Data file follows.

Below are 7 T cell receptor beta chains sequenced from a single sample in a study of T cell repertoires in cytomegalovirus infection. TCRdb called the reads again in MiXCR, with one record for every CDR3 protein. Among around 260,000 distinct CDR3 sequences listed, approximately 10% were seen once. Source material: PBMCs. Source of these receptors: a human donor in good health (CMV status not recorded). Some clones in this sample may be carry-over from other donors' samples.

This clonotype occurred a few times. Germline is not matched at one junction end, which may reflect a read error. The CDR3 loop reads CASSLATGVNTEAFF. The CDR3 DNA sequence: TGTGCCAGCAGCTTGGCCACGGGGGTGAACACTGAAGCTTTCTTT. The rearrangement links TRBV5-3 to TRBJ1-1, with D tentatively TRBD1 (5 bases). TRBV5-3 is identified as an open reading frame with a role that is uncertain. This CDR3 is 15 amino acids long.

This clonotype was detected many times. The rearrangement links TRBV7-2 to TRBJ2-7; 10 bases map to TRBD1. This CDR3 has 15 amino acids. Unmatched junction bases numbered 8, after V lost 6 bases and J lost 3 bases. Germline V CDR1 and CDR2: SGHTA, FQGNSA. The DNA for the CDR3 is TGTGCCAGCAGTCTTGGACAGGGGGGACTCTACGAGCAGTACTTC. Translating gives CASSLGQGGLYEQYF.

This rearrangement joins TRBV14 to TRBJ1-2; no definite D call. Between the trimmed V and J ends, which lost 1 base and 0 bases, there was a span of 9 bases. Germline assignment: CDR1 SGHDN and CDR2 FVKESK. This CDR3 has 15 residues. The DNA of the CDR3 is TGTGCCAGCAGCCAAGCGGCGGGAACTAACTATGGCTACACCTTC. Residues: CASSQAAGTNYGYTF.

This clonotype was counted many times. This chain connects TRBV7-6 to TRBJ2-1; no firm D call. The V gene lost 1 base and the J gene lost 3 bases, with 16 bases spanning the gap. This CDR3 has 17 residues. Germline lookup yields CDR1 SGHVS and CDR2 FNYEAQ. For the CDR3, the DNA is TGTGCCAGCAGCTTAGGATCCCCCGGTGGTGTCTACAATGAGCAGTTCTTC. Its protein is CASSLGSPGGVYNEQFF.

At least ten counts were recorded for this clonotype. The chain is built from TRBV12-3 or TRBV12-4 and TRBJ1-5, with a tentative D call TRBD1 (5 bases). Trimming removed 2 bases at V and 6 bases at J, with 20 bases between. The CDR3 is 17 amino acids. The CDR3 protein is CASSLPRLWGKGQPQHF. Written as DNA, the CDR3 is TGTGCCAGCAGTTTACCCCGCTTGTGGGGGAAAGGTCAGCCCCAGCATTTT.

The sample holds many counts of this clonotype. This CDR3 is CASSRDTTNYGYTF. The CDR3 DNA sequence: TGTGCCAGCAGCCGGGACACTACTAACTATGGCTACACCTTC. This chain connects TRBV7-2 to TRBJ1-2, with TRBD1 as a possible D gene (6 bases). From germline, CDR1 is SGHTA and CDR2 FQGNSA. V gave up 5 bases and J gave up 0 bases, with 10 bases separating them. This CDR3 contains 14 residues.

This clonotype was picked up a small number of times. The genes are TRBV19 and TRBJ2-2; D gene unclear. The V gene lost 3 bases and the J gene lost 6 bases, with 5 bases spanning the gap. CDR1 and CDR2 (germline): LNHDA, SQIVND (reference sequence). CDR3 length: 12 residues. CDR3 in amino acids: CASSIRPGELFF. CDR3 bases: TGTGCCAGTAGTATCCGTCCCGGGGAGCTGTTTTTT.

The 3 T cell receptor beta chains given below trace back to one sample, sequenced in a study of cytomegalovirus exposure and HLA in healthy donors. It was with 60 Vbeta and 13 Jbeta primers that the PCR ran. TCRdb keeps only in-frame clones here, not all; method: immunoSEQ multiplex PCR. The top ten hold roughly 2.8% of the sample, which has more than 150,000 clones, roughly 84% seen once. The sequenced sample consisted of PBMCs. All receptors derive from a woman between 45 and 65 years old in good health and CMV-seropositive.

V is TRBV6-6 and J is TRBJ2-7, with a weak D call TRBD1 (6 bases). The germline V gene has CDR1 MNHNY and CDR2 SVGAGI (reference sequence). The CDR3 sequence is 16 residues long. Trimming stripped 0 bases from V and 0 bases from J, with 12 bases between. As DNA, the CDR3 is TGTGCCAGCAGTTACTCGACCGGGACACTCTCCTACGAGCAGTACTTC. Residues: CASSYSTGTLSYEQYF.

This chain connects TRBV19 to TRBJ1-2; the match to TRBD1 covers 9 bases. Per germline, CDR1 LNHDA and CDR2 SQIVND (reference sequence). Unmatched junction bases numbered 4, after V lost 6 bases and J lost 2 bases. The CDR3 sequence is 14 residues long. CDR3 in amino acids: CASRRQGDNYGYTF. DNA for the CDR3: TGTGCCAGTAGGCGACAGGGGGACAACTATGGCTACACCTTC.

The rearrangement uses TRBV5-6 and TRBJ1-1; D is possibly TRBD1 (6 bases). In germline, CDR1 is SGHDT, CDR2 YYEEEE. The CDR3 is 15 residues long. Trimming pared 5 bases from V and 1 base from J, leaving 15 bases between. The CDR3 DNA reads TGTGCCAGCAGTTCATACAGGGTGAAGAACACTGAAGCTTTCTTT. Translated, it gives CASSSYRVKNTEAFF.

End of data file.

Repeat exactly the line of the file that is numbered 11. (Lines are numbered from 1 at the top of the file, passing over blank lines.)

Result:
This chain connects TRBV19 to TRBJ1-2; the match to TRBD1 covers 9 bases. Per germline, CDR1 LNHDA and CDR2 SQIVND (reference sequence). Unmatched junction bases numbered 4, after V lost 6 bases and J lost 2 bases. The CDR3 sequence is 14 residues long. CDR3 in amino acids: CASRRQGDNYGYTF. DNA for the CDR3: TGTGCCAGTAGGCGACAGGGGGACAACTATGGCTACACCTTC.